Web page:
Publications

In Praise of Simplicity not Mathematistry! Ten Simple Powerful Ideas for the Statistical Scientist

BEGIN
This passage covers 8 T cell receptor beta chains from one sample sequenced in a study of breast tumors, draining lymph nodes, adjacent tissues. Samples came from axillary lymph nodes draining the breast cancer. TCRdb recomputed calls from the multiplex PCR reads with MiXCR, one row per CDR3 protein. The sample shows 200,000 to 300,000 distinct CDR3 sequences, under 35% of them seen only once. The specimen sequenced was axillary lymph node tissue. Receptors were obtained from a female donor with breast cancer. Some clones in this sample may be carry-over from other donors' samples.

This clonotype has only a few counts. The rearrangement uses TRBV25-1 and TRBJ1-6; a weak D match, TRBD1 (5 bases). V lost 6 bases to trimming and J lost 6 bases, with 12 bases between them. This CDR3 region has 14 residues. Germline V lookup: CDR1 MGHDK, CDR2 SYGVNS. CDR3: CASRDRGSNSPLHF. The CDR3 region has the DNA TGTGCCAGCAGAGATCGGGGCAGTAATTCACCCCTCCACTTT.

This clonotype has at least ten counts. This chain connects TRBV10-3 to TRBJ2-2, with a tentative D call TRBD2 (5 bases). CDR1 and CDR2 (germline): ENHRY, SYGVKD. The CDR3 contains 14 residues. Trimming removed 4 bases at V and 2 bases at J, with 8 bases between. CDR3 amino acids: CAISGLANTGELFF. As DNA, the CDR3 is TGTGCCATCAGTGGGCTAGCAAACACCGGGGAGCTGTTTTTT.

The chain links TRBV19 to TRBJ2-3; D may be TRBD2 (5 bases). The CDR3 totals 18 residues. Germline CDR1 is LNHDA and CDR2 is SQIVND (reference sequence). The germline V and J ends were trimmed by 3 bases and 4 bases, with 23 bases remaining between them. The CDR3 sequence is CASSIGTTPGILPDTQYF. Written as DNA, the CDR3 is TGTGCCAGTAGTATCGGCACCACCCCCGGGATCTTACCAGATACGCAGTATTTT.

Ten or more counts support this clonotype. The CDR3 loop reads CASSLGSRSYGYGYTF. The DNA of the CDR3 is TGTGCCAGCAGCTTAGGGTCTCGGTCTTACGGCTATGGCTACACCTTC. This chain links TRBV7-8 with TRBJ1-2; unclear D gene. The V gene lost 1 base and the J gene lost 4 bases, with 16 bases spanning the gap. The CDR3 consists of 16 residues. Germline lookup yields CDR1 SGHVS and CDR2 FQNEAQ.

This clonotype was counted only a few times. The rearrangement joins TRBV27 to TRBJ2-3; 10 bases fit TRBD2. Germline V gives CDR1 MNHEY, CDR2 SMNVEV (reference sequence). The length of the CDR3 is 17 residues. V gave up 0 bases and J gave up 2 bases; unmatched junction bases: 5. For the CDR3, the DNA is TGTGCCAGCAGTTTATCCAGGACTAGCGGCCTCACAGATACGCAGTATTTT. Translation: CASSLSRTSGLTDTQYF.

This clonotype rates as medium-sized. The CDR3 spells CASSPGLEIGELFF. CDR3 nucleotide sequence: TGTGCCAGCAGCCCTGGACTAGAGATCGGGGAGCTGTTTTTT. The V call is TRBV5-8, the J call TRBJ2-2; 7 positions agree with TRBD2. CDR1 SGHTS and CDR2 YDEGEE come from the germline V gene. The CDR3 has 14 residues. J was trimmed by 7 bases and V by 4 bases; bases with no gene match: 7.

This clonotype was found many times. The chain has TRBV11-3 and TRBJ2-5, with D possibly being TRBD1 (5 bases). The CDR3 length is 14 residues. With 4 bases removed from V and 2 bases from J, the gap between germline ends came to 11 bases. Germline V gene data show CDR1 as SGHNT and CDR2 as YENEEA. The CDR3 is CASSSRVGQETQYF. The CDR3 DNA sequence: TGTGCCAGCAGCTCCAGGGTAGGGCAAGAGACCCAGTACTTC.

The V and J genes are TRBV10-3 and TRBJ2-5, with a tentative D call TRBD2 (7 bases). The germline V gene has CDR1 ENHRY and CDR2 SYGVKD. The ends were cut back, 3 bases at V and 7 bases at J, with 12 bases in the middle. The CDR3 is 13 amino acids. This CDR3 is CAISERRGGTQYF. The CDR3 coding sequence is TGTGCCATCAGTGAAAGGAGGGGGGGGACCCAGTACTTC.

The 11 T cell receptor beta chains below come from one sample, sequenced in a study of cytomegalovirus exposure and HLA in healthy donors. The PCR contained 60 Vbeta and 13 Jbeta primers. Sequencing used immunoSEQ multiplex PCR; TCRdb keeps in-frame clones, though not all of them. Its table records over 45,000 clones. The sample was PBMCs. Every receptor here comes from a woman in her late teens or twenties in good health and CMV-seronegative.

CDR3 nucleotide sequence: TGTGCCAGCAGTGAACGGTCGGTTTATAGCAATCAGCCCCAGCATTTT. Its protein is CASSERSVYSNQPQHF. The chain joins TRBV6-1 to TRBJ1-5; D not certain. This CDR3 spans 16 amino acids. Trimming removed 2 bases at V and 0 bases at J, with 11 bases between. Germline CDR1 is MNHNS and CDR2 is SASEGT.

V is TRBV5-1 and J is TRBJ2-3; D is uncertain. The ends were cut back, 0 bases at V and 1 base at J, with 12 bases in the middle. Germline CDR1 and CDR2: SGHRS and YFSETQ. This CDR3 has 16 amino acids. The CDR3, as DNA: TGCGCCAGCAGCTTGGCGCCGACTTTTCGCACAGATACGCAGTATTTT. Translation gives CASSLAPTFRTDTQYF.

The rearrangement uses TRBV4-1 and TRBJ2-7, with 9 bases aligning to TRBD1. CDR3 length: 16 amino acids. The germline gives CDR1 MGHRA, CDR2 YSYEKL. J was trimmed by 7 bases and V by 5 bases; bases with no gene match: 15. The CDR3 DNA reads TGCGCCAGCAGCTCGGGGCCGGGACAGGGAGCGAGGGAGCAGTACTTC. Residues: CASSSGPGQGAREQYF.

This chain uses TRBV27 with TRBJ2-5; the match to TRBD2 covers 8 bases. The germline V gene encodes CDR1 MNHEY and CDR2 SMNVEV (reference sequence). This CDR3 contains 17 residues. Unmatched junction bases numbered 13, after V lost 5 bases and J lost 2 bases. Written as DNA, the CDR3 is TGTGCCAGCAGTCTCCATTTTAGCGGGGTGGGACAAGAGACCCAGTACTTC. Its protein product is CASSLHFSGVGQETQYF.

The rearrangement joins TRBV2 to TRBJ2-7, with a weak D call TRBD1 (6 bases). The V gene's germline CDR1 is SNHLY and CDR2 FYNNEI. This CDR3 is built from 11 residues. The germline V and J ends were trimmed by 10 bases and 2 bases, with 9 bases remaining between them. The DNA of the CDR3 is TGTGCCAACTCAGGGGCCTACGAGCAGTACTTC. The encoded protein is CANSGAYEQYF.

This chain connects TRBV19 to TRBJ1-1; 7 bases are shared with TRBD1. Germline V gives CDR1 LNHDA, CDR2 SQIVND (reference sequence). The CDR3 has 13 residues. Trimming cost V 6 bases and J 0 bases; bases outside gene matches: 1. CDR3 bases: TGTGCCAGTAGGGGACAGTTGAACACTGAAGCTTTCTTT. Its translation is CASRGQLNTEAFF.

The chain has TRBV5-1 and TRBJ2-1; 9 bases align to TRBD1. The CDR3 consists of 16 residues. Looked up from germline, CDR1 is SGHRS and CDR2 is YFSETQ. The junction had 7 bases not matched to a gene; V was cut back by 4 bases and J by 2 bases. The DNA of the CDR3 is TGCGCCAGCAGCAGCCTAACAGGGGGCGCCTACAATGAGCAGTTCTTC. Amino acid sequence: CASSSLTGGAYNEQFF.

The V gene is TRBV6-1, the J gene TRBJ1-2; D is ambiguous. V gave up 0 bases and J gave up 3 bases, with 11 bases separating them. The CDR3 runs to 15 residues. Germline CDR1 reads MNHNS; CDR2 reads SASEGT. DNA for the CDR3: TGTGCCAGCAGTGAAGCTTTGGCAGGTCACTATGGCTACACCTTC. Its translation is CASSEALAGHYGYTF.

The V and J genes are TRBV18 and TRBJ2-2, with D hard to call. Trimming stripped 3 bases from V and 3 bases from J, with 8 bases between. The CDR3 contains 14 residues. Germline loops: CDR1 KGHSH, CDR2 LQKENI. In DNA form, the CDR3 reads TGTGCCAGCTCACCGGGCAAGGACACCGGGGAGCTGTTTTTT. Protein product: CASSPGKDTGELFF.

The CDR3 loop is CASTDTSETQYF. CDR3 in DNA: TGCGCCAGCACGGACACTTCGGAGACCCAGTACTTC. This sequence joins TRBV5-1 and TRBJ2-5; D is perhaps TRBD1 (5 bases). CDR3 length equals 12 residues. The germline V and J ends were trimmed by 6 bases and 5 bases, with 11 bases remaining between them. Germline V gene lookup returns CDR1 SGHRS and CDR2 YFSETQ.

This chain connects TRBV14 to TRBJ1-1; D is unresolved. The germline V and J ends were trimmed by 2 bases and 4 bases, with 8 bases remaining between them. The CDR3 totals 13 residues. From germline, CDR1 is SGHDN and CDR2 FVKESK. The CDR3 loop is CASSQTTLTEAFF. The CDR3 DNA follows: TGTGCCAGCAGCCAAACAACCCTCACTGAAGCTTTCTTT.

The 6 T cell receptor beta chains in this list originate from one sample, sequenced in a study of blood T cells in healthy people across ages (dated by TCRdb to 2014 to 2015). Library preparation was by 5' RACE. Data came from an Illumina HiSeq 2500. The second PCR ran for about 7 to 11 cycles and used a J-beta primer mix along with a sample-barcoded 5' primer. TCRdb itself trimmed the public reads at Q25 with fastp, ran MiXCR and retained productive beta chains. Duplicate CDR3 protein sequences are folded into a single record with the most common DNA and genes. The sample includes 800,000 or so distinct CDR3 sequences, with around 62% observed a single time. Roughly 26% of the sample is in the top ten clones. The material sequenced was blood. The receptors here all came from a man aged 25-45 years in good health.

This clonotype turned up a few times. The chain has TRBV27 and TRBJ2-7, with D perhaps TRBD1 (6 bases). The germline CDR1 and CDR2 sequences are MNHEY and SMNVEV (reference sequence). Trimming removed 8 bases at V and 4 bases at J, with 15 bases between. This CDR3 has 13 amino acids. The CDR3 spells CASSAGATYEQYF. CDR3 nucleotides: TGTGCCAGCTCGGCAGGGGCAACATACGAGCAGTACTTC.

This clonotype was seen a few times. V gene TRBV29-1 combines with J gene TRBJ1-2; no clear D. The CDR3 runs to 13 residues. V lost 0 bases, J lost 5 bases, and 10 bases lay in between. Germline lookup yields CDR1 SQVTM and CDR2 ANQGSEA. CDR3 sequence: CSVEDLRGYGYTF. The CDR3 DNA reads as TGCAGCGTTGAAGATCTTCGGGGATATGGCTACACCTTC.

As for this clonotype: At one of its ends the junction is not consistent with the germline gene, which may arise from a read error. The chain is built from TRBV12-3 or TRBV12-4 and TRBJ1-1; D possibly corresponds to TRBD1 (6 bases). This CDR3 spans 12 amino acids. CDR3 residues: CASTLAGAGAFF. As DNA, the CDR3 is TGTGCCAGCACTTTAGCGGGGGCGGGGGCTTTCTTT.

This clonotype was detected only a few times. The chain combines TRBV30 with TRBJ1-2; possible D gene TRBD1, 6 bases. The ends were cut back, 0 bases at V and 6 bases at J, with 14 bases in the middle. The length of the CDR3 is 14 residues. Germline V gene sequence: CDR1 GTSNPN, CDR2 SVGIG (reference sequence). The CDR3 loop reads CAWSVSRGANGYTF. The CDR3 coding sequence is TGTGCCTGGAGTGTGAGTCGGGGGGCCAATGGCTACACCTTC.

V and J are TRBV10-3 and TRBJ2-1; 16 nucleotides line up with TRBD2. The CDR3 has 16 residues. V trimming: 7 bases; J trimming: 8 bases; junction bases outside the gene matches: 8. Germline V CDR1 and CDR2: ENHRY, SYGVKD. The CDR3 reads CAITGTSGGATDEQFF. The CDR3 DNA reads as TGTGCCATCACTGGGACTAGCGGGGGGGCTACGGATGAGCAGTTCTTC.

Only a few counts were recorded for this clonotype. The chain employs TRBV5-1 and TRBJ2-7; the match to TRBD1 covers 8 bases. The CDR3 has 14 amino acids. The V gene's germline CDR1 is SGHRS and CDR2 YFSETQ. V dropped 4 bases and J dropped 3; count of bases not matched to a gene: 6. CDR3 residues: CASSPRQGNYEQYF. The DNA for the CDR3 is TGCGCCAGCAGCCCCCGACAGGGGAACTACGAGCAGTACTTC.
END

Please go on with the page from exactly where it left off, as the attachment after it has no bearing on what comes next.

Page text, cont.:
Ronald Fisher was by all accounts a first-rate mathematician, but he saw himself as a scientist, not a mathematician, and he railed against what George Box called (in his Fisher lecture) ?mathematistry.? Mathematics is the indispensable foundation of statistics, but for me the real excitement and value of our subject lies in its application to other disciplines. We should not view statistics as another branch of mathematics and favor mathematical complexity over clarifying, formulating, and solving real-world problems. Valuing simplicity, I describe 10 simple and powerful ideas that have influenced my thinking about statistics, in my areas of research interest: missing data, causal inference, survey sampling, and statistical modeling in general. The overarching theme is that statistics is a missing data problem and the goal is to predict unknowns with appropriate measures of uncertainty.; Ronald Fisher was by all accounts a first-rate mathematician, but he saw himself as a scientist, not a mathematician, and he railed against what George Box called (in his Fisher lecture) ?mathematistry.? Mathematics is the indispensable foundation of statistics, but for me the real excitement and value of our subject lies in its application to other disciplines. We should not view statistics as another branch of mathematics and favor mathematical complexity over clarifying, formulating, and solving real-world problems. Valuing simplicity, I describe 10 simple and powerful ideas that have influenced my thinking about statistics, in my areas of research interest: missing data, causal inference, survey sampling, and statistical modeling in general. The overarching theme is that statistics is a missing data problem and the goal is to predict unknowns with appropriate measures of uncertainty.